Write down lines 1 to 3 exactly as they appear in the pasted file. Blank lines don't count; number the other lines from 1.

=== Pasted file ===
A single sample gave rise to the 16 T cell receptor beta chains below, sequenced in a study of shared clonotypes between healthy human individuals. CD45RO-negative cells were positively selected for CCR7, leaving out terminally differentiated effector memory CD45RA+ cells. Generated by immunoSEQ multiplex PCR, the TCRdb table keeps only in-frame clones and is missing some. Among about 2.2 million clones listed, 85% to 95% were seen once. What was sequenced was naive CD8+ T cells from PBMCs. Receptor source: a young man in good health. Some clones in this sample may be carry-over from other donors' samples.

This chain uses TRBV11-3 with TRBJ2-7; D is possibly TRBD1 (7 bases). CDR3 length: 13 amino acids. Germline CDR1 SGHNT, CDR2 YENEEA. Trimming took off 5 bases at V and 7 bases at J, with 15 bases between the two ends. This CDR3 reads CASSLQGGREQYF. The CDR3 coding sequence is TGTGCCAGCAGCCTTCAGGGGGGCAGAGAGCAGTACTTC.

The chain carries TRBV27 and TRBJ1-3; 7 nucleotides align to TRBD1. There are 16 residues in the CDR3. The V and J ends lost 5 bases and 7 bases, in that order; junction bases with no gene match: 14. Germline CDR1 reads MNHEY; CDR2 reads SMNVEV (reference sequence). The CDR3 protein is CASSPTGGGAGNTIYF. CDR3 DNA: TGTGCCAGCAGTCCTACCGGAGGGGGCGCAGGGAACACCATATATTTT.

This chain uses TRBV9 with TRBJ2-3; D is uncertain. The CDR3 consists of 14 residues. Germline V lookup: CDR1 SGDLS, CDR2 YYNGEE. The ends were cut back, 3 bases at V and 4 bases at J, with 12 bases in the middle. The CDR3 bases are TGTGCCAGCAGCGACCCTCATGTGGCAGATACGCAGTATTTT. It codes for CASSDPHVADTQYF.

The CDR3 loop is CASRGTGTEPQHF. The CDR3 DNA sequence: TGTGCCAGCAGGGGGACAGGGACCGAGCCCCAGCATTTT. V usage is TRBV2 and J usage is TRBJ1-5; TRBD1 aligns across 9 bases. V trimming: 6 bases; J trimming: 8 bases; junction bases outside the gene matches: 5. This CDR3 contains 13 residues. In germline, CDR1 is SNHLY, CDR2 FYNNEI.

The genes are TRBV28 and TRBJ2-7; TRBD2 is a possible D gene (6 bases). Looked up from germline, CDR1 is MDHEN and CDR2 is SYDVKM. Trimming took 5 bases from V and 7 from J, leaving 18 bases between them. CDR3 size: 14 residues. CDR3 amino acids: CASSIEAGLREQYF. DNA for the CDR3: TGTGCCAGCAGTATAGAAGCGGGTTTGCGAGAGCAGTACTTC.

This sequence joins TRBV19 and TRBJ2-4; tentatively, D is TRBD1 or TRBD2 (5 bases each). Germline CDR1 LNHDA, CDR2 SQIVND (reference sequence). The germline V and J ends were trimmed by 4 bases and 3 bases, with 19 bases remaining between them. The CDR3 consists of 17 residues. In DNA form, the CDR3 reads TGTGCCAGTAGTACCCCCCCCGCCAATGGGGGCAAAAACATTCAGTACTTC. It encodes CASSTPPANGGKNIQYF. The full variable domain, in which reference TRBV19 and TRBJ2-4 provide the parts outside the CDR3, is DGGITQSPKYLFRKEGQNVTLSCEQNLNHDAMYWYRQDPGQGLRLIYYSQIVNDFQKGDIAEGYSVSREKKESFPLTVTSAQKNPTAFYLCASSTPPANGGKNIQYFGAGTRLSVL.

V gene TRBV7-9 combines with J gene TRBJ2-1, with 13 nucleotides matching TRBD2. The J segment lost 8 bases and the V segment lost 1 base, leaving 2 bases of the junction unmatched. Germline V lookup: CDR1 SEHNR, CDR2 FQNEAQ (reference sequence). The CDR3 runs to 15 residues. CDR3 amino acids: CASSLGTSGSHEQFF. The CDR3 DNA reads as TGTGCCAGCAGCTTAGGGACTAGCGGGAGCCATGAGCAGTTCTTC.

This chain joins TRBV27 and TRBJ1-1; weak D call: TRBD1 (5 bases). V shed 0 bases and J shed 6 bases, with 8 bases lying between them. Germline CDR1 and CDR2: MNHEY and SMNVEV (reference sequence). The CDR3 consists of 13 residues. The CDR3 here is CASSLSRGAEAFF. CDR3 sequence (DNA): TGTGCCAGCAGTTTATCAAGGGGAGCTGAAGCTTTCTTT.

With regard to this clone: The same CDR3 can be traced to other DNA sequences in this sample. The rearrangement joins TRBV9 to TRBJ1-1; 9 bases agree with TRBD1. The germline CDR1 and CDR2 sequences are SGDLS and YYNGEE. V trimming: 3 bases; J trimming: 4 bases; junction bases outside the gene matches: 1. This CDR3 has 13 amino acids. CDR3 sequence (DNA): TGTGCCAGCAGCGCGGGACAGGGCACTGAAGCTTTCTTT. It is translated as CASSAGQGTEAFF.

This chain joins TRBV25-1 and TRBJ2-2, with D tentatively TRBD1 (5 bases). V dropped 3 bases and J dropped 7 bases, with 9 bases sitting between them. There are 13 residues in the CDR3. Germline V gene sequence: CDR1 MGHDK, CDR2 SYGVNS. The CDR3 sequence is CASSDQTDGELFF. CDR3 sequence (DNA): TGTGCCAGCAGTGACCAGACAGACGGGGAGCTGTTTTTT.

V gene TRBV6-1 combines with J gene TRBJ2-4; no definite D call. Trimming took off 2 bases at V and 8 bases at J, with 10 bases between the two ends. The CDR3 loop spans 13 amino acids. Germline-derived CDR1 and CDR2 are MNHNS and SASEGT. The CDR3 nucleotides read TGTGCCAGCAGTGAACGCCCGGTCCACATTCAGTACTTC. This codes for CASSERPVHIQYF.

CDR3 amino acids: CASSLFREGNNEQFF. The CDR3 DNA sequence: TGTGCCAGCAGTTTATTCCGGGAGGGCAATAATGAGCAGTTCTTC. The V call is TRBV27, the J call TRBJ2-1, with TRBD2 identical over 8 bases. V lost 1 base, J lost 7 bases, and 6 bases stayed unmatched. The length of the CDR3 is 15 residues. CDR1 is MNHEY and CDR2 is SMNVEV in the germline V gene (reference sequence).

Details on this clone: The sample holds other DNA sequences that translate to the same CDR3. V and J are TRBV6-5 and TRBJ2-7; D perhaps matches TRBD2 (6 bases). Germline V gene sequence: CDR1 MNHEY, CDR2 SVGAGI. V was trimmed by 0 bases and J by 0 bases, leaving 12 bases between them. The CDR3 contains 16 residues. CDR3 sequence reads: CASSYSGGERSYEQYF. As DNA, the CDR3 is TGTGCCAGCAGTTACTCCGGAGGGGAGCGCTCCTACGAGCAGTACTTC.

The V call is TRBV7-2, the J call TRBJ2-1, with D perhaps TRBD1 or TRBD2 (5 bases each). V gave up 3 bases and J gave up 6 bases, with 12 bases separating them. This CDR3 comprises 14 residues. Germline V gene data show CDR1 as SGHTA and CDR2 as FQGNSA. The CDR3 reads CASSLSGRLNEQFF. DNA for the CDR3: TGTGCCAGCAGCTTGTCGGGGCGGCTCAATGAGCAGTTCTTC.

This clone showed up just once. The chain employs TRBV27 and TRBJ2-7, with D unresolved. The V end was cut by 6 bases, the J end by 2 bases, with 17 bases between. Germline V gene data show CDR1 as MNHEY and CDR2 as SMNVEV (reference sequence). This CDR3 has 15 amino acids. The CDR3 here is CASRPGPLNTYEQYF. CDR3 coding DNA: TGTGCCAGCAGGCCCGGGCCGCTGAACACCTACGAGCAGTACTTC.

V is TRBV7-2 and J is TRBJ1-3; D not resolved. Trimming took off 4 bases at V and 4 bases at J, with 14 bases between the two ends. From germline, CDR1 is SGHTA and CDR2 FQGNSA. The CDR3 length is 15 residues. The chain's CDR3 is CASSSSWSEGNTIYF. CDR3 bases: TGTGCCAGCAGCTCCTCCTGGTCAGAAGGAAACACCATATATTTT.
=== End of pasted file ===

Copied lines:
A single sample gave rise to the 16 T cell receptor beta chains below, sequenced in a study of shared clonotypes between healthy human individuals. CD45RO-negative cells were positively selected for CCR7, leaving out terminally differentiated effector memory CD45RA+ cells. Generated by immunoSEQ multiplex PCR, the TCRdb table keeps only in-frame clones and is missing some. Among about 2.2 million clones listed, 85% to 95% were seen once. What was sequenced was naive CD8+ T cells from PBMCs. Receptor source: a young man in good health. Some clones in this sample may be carry-over from other donors' samples.

This chain uses TRBV11-3 with TRBJ2-7; D is possibly TRBD1 (7 bases). CDR3 length: 13 amino acids. Germline CDR1 SGHNT, CDR2 YENEEA. Trimming took off 5 bases at V and 7 bases at J, with 15 bases between the two ends. This CDR3 reads CASSLQGGREQYF. The CDR3 coding sequence is TGTGCCAGCAGCCTTCAGGGGGGCAGAGAGCAGTACTTC.

The chain carries TRBV27 and TRBJ1-3; 7 nucleotides align to TRBD1. There are 16 residues in the CDR3. The V and J ends lost 5 bases and 7 bases, in that order; junction bases with no gene match: 14. Germline CDR1 reads MNHEY; CDR2 reads SMNVEV (reference sequence). The CDR3 protein is CASSPTGGGAGNTIYF. CDR3 DNA: TGTGCCAGCAGTCCTACCGGAGGGGGCGCAGGGAACACCATATATTTT.